Friday 20th November 2017 – Ocean Beach, San Francisco
Arguably the heaviest day ever witnessed in SUP Racing history, Red Bull Heavy Water is now undoubtedly the worlds toughest Stand Up Paddleboard (SUP) race. Starboard Dream Team rider, Micheal Booth, was one of the world’s few elite SUP racers to have finished this insane event. Heavy Water lived up to it’s name – it was more survival than racing. Here is Boothy’s recollection of how he was a part of history…
What a day! What an experience! The APP/Redbull Heavy Water event just blew my mind. The event didn’t feel like a race, but more like a physical and mental challenge. The waves were 20ft, the currents were super strong, and we were in pure survival mode.
After a successful competition in Japan, I decided to cancel my flight home on Tuesday and rebook my flights to fly to San Francisco. The event was so different to anything I normally do and it was something I just couldn’t miss. With the forecast tipping at 18-20ft with 25ft sets I had a nervous excitement the few days before the event. Nothing can ever prepare you for an event like this, there is not enough training or amount of skill that could give you an advantage out there. It was going to be all based on luck and commitment! Like Travis said to me, ‘we are going to Vegas’.
Leading into it I purchased my first ever big wave leash and due to the cool temperatures I bought a long leg/short arm steamer. I also hunted around for some spare boards as I thought for sure my board would break. I even managed to put a hole in my board two days before the event, which wasn’t part of the plan.
Mentally, on the morning of the event, my plan was just to relax and enjoy the experience. The result really didn’t matter at all to me, my only goal was to finish without breaking too much equipment. We arrived at Ocean Beach for the briefing at 7am and through the fog and early morning light you could hear and see a bombing Ocean Beach ready to throw everything at us that morning. We got the full safety run down and then headed to Fishermans Wharf to take the boat out to the start line.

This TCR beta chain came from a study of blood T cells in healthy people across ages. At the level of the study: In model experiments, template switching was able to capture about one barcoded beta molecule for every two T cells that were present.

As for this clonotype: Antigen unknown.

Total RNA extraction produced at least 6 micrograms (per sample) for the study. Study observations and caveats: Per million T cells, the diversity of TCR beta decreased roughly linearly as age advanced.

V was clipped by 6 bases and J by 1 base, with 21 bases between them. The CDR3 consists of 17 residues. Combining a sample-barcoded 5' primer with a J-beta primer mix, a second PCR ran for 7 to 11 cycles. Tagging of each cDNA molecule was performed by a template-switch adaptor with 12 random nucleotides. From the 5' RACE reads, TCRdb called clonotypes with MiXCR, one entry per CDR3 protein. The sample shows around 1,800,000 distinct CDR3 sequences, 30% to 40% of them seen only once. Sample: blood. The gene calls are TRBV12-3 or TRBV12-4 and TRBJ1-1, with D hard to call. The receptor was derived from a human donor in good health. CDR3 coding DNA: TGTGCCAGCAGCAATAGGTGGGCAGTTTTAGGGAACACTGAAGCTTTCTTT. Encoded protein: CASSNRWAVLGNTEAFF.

The whole experience felt like we were on a big wave mission. 21 participants loaded onto the boat for the ride out Ocean Beach, 20 got off the boat and only 14 finished the race. The ride out was insane itself, there was so much backwash coming off the cliffs and the currents were so strong we couldn’t event paddle to the start line. The boat driver refused to go further up past Seal Rocks and we tried to paddle against it for 15minutes, without going anywhere. After a jetski assist to the start we were away around 1030am.
The scariest part about the race was the unknown, we were paddling back to the beach without knowing out conditions. We didn’t know where the rips and banks were or where it was safe to get out. All we saw was 15ft waves rolling in under our boards and the spray of the crunching waves on shore. As the gun went I didn’t attack it at all, I paddled slowly waiting for the perfect time to paddle for a wave. My first wave was a 12ft right-hander that I took far to the South trying to avoid the impact zone as much as possible. It was all about keeping your board and your body safe and in check.